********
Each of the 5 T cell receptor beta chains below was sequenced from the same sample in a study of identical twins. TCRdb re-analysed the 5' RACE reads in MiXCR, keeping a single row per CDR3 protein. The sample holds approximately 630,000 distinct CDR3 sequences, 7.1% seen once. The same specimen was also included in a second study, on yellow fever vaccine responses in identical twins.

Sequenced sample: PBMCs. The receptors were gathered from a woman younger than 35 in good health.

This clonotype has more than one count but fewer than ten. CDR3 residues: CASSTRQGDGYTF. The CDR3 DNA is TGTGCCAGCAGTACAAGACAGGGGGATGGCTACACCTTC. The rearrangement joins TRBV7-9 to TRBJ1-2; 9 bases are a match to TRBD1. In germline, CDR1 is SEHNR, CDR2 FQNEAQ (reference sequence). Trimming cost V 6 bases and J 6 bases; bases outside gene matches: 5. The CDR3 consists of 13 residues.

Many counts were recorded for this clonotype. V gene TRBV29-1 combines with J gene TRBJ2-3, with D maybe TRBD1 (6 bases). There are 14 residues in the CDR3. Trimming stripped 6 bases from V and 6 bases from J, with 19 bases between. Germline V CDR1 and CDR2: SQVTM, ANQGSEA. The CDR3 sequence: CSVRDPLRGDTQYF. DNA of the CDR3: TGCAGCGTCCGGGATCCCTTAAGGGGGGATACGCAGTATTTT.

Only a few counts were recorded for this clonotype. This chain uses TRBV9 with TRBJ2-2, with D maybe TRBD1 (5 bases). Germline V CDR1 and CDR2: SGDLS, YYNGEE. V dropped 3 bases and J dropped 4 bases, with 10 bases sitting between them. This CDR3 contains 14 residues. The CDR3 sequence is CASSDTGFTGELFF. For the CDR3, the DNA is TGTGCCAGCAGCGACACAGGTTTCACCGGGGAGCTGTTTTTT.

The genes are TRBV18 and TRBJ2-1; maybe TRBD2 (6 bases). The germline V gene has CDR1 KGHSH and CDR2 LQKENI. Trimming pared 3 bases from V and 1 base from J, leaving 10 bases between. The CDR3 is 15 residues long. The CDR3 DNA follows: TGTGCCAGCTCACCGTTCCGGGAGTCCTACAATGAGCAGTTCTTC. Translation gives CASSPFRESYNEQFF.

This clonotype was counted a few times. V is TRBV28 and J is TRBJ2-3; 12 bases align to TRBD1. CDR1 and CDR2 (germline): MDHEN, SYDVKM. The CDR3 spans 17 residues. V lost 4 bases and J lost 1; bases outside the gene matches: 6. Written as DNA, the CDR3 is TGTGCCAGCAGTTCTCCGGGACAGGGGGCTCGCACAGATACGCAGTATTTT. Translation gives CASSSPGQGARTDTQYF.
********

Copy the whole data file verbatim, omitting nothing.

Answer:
Each of the 5 T cell receptor beta chains below was sequenced from the same sample in a study of identical twins. TCRdb re-analysed the 5' RACE reads in MiXCR, keeping a single row per CDR3 protein. The sample holds approximately 630,000 distinct CDR3 sequences, 7.1% seen once. The same specimen was also included in a second study, on yellow fever vaccine responses in identical twins.

Sequenced sample: PBMCs. The receptors were gathered from a woman younger than 35 in good health.

This clonotype has more than one count but fewer than ten. CDR3 residues: CASSTRQGDGYTF. The CDR3 DNA is TGTGCCAGCAGTACAAGACAGGGGGATGGCTACACCTTC. The rearrangement joins TRBV7-9 to TRBJ1-2; 9 bases are a match to TRBD1. In germline, CDR1 is SEHNR, CDR2 FQNEAQ (reference sequence). Trimming cost V 6 bases and J 6 bases; bases outside gene matches: 5. The CDR3 consists of 13 residues.

Many counts were recorded for this clonotype. V gene TRBV29-1 combines with J gene TRBJ2-3, with D maybe TRBD1 (6 bases). There are 14 residues in the CDR3. Trimming stripped 6 bases from V and 6 bases from J, with 19 bases between. Germline V CDR1 and CDR2: SQVTM, ANQGSEA. The CDR3 sequence: CSVRDPLRGDTQYF. DNA of the CDR3: TGCAGCGTCCGGGATCCCTTAAGGGGGGATACGCAGTATTTT.

Only a few counts were recorded for this clonotype. This chain uses TRBV9 with TRBJ2-2, with D maybe TRBD1 (5 bases). Germline V CDR1 and CDR2: SGDLS, YYNGEE. V dropped 3 bases and J dropped 4 bases, with 10 bases sitting between them. This CDR3 contains 14 residues. The CDR3 sequence is CASSDTGFTGELFF. For the CDR3, the DNA is TGTGCCAGCAGCGACACAGGTTTCACCGGGGAGCTGTTTTTT.

The genes are TRBV18 and TRBJ2-1; maybe TRBD2 (6 bases). The germline V gene has CDR1 KGHSH and CDR2 LQKENI. Trimming pared 3 bases from V and 1 base from J, leaving 10 bases between. The CDR3 is 15 residues long. The CDR3 DNA follows: TGTGCCAGCTCACCGTTCCGGGAGTCCTACAATGAGCAGTTCTTC. Translation gives CASSPFRESYNEQFF.

This clonotype was counted a few times. V is TRBV28 and J is TRBJ2-3; 12 bases align to TRBD1. CDR1 and CDR2 (germline): MDHEN, SYDVKM. The CDR3 spans 17 residues. V lost 4 bases and J lost 1; bases outside the gene matches: 6. Written as DNA, the CDR3 is TGTGCCAGCAGTTCTCCGGGACAGGGGGCTCGCACAGATACGCAGTATTTT. Translation gives CASSSPGQGARTDTQYF.